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Cite as: Manuele Gragnolati and Christoph F. E. Holzhey, ‘Active Passivity?: Spinoza in Pasolini’s Porcile’, world picture, 10 (2015) <https://doi.org/10.25620/rp-19_01>

Active Passivity?

Active Passivity?
Spinoza in Pasolini’s Porcile
Manuele GragnolatiORCID and Christoph F. E. HolzheyORCID

Keywords: Pasolini, Piero Paolo; active passivity; Porcile (film); Spinoza, Baruch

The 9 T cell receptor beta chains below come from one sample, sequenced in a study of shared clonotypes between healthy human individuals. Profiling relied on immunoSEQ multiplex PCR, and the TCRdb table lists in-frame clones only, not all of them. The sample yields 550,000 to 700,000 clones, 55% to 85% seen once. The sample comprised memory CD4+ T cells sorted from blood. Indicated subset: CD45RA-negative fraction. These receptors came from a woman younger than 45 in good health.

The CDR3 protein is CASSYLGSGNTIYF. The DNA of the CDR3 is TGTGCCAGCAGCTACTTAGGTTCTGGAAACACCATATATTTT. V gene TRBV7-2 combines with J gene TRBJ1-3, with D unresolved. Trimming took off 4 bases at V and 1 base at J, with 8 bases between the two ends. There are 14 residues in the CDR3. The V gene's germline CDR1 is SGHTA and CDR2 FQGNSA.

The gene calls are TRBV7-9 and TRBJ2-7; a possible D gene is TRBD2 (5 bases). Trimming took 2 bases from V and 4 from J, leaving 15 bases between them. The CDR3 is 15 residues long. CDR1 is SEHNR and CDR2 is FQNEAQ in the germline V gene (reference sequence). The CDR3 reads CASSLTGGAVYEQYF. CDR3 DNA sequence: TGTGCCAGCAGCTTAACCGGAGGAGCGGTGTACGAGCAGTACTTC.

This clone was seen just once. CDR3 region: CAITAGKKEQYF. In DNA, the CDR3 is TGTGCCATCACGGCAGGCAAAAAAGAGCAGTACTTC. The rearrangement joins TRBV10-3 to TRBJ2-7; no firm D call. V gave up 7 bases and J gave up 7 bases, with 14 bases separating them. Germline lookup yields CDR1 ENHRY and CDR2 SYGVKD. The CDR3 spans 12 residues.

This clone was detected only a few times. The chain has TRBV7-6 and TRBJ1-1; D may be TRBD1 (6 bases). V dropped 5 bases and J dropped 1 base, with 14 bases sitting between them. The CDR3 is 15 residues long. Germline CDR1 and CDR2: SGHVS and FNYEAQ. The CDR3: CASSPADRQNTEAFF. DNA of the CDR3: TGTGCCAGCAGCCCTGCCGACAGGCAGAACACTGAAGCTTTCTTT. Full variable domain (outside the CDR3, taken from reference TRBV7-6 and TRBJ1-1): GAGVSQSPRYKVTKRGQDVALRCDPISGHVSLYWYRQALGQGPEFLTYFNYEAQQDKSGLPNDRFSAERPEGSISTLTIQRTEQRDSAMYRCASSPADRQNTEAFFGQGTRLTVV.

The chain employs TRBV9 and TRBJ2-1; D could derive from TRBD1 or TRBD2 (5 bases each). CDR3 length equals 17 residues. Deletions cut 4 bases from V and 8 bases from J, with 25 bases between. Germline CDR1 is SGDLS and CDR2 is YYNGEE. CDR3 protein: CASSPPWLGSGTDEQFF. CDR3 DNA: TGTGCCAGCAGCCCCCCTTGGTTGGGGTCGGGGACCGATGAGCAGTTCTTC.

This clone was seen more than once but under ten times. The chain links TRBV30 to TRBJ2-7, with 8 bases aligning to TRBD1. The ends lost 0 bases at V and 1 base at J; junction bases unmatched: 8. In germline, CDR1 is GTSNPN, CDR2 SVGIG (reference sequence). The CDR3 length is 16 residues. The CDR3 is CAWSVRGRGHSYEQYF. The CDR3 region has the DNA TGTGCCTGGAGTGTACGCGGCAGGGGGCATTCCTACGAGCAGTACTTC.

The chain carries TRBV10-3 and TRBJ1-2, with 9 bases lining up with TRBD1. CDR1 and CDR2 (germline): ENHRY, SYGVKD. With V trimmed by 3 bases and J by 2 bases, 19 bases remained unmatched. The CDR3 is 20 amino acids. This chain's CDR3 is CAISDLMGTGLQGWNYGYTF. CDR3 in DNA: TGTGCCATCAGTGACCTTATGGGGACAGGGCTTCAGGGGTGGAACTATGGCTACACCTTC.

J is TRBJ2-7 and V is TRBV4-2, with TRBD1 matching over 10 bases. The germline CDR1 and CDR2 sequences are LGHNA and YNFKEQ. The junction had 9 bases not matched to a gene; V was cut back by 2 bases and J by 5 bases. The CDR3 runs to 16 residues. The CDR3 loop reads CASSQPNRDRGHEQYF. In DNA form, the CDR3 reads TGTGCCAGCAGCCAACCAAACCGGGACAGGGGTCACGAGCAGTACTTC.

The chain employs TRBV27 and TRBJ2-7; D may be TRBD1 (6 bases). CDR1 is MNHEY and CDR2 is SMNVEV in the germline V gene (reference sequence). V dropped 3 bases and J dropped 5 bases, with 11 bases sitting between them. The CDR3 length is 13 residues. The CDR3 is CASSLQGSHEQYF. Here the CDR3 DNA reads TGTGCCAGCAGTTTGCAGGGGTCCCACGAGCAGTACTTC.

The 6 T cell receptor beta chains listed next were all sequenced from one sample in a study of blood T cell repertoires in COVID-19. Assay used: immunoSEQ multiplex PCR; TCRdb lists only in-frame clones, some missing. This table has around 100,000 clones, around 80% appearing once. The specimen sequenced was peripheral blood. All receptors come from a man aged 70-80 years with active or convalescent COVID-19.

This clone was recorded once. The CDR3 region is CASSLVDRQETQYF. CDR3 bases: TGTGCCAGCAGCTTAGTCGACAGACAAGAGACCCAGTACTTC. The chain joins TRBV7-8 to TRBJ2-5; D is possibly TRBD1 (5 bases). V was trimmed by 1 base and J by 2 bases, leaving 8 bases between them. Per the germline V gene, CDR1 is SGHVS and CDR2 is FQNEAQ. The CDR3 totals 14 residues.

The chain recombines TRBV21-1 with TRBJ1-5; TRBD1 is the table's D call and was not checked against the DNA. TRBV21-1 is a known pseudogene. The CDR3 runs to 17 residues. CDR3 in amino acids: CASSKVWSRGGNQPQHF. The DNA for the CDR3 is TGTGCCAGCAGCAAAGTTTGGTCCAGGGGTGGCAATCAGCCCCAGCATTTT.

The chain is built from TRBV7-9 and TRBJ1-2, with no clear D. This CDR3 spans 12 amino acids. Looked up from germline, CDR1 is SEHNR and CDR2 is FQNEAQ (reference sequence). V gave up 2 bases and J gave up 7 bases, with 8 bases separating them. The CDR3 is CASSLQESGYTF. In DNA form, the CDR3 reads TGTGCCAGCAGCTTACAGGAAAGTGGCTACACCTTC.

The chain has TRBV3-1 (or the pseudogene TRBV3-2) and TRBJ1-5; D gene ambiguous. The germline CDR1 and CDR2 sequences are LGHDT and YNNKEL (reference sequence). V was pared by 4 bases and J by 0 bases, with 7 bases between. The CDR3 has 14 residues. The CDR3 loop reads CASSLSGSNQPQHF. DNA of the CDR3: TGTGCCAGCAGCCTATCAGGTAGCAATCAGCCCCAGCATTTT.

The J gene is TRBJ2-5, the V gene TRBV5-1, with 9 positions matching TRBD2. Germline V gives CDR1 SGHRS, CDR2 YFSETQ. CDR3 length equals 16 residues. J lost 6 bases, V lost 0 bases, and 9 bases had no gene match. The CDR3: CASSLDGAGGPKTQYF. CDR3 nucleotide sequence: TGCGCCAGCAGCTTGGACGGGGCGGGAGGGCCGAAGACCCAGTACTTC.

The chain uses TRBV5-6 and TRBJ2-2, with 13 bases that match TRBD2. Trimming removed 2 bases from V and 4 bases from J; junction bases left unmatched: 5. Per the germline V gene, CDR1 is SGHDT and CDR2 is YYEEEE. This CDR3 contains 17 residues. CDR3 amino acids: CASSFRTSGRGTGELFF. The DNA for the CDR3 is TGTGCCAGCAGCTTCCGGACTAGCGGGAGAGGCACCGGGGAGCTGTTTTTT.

Pier Paolo Pasolini’s Porcile (Pigsty) was shown at the Venice Film Festival in 1969 and was harshly criticized for its scandalous and desecrating character. It is indeed a provocative and bleak film, which offers a scathing political critique of ongoing fascism but without seeming to allow for any space for intervention or change. With Porcile, Pasolini continues to distance himself from Marxist engagement and revolutionary politics, and while he characterizes its politics in terms of an ‘apocalyptic anarchy’ that can only be approached with distance and humour, our suggestion is that Porcile proposes abandoning (political) activity and hope for a better future as a paradoxical form of both radical political critique and joy.

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